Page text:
Other peaceful  human rights activities cited in his court verdict as “evidence” of involvement in “actions against [national] security" include: participation in peaceful gatherings protesting the detention of human rights defender Narges Mohammadi and the 2014 execution of political prisoner Gholamreza Khosravi Savadjani; denouncing physical assaults against political prisoners during a raid on Section 350 of Evin prison in April 2014; expressing solidarity with prisoners of conscience on Facebook; visiting families of those killed in the 1980s and during the 2009 post-presidential election crackdown; sending information regarding human rights violations to the Special Rapporteur on the Situation of Human Rights in Iran and several members of the European Parliament; giving media interviews; writing critical posts on Facebook about the mass execution of political prisoners during the 1980s; and joining the anti-death penalty campaign Step by Step to Abolish the Death Penalty, known by its Persian acronym Legam. For more information on the situation of human rights defenders in Iran, see Amnesty International's report: Caught in a web of state repression: Iran’s human rights defenders under attack, 2 August 2017.

    Arash Sadeghi and Golrokh Ebrahimi Iraee were arrested together on 6 September 2014. After their arrest, Arash Sadeghi was taken to Section 2A of Evin prison, which is under the administration of the Revolutionary Guards, and held mostly in solitary confinement for six months before being released on bail. He has said that during this period he suffered torture and other ill-treatment: “One of the interrogators beat me with his belt… sometimes he would squeeze my neck until I felt I was suffocating. Once, he hit me on the head so hard that I was dizzy for a couple of hours.”  He has said that the interrogators also used sexual humiliation by forcing him to take off his clothes and squat in the interrogation room and that, when he could hear his wife crying in the next cell, he was taunted with threats that she would be executed. During his trial, Arash Sadeghi told the judge that he had been tortured in detention. The judge laughed at him and said: “Everyone says that.”

    Arash Sadeghi was sentenced to 15 years’ imprisonment in August 2015 after Branch 15 of the Revolutionary Court in Tehran convicted him of spurious charges including “spreading propaganda against the system”, “gathering and colluding to commit crimes against national security”, “insulting the founder of the Islamic Republic” and “spreading lies”. The court also activated a four-year suspended prison sentence from 2011, which similarly related to his peaceful activism. His trial, which was conducted jointly with his wife’s trial, was grossly unfair. It consisted of two brief sessions in May and June 2015, with each lasting less than 15 minutes. They had no legal representation during their trial; their first lawyer was put under pressure by intelligence officials to withdraw from the case and the second was barred from reading the court files and eventually representing them. Arash Sadeghi has said that when they objected to this, the court told them they could not have a lawyer of their own choosing and could only be represented by a court-appointed lawyer, which they refused. In March 2017, 30 months was reduced from Golrokh Ebrahimi Iraee’s six year imprisonment sentence as part of a Nowrooz (Iranian New Year) pardon. In July 2017, Arash Sadeghi and Golrokh Ebrahimi Iraee’s request for judicial review was denied.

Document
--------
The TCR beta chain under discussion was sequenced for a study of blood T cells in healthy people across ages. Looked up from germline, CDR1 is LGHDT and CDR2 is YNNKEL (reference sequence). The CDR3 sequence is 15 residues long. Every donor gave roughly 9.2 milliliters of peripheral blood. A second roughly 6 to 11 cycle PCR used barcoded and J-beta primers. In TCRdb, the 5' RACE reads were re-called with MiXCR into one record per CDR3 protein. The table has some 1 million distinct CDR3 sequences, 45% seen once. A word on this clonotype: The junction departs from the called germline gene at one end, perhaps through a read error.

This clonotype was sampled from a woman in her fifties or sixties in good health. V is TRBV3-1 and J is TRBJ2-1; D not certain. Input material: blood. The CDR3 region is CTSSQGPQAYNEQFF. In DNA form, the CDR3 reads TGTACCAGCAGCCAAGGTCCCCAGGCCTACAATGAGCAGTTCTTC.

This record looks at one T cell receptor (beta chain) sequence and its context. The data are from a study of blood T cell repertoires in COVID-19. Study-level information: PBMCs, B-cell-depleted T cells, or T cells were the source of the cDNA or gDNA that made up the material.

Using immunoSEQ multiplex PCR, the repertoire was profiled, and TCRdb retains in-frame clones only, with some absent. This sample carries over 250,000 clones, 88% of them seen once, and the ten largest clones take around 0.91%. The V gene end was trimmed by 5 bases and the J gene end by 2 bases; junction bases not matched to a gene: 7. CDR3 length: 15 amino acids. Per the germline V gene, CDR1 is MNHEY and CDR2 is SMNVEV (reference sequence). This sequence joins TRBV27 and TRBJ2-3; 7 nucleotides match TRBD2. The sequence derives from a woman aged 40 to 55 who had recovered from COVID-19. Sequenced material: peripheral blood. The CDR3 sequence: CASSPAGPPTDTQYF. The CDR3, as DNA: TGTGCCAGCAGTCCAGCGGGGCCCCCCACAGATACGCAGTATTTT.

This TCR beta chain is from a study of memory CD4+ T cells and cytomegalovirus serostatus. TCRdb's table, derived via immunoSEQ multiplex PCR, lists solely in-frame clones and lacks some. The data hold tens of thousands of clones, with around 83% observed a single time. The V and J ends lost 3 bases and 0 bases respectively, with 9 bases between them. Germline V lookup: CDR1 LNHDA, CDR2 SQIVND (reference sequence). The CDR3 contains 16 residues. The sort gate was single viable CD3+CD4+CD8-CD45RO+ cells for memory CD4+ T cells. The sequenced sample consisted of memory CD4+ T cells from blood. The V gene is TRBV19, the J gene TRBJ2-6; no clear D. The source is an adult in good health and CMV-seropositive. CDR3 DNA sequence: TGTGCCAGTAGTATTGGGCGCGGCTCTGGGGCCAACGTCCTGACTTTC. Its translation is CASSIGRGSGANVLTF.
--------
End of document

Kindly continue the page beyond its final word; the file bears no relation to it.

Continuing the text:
The refusal of authorities to provide prisoners with medical care constitutes torture if such deprivation is intentional and inflicts “severe pain or suffering” for such purposes as punishment, coercion or intimidation, obtaining a “confession”, or for any reason based on discrimination of any kind. See Amnesty International's report: Health care taken hostage: Cruel denial of medical care in Iran’s prisons, 18 July 2016.

     

    If you wish to receive updates on this case, email urgentaction@amnesty.ca. In the subject line, write “Keep me updated on UA 174/13 "Iran".